Posts Tagged ‘Security Breaches’

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New EU Data Laws: Cloud Brings Increased Risk Of Massive Fines

April 4, 2012

That was the warning delivered by Vinod Bange, a top London-based IT lawyer, as the EU proposes new laws to penalise data breaches.

Bange said: “Regulatory sanctions have gone way off the scale in terms of what we are used to right now. The sting in the tail, which did not exist before, is that there is a provision to calculate a fine that is based on a percentage of annual global turnover. That’s big news and a big change.

“Organisations have moved on so much since the original legislation in 1995. In this globalised, outsourced, social media, cloud driven environment, you could end up with a third tier fine.”

The EU is proposing three tiers of fines, the first of which runs up to £209,000 or 0.5 per cent of turnover, the second up to £418,000 or 1 per cent of turnover. The top tier allows for a fine of up to £837,000 or 2 per cent of turnover.

The latter could be a potentially massive fine to the tune of hundreds of millions, with tier three penalties relating to international data transfers. Businesses using the cloud, and data centres across the globe, could be more vulnerable to this massive whack of a fine.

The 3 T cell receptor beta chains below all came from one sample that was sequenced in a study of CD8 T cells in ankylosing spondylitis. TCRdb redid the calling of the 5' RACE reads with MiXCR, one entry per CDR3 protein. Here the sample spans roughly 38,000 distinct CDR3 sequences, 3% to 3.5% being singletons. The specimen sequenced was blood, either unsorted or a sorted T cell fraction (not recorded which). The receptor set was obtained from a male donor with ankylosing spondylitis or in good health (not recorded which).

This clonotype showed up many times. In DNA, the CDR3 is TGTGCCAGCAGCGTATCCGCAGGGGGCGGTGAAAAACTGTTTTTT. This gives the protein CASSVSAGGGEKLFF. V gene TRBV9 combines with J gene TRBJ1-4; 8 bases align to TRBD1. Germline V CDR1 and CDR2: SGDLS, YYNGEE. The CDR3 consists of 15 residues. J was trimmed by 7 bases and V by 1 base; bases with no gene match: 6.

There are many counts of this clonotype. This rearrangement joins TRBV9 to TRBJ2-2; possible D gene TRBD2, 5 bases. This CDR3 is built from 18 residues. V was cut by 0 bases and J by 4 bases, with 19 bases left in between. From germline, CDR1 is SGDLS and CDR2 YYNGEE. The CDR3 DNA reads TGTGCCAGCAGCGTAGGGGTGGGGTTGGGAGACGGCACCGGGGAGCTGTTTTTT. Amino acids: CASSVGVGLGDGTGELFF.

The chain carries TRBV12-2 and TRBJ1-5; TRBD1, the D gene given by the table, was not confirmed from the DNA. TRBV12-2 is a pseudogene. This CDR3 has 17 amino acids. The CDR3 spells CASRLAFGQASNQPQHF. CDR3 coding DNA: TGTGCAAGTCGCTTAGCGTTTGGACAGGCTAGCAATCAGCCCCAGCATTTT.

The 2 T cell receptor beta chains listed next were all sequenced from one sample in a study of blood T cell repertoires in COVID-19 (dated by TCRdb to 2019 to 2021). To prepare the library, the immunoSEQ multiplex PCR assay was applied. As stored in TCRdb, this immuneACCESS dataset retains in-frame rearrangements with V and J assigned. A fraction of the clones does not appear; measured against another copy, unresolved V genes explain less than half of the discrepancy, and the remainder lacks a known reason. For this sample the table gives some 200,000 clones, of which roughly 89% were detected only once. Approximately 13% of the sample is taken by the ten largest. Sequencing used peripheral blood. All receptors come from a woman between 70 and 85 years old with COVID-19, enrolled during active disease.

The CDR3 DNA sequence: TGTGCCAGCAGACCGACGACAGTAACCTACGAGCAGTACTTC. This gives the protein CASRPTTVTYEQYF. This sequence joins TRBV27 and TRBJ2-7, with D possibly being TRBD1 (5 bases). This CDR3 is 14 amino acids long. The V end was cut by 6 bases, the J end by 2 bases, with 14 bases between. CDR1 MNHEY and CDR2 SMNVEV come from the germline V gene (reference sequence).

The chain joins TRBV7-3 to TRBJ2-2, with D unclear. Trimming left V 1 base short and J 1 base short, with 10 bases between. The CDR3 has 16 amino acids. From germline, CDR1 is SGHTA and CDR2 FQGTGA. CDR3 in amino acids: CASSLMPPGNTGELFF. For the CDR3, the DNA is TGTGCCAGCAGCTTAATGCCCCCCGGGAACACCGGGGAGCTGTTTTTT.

Currently, the ICO’s maximum imposition for those who aren’t careful with their data is a £500,000 penalty.

Source: Computerworld

Read more: http://www.itproportal.com/2012/04/02/new-eu-data-laws-cloud-brings-increased-risk-of-massive-fines/#ixzz1r2Ox2ptx

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RSA Unveils Industry-Leading Capabilities For Threat Information Sharing

February 28, 2012

“A shortage of specialized security expertise is a serious challenge for most organizations dealing with advanced threats,” says Bret Hartman, RSA’s chief technology officer. “Collaboration with outside partners is often the most efficient and convenient way to scale advanced threat capabilities and talent. Technology solutions such as RSA’s experimental collaboration platform will help companies with limited experience in advanced threats augment their capabilities, and will enable broader sharing of threat intelligence across the industry. We’d like others in the global security community to join us in exploring new methods, such as this type of framework, to share threat information on a much larger scale.”

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Cyber experts show vulnerability of GSM networks

February 21, 2012

A group of cyber experts stunned a conference here when they showed the vulnerability of GSM mobile networks which can be easily exploited by hackers enabling them to impersonate a user’s identity and make calls from his account without a clue to the consumer.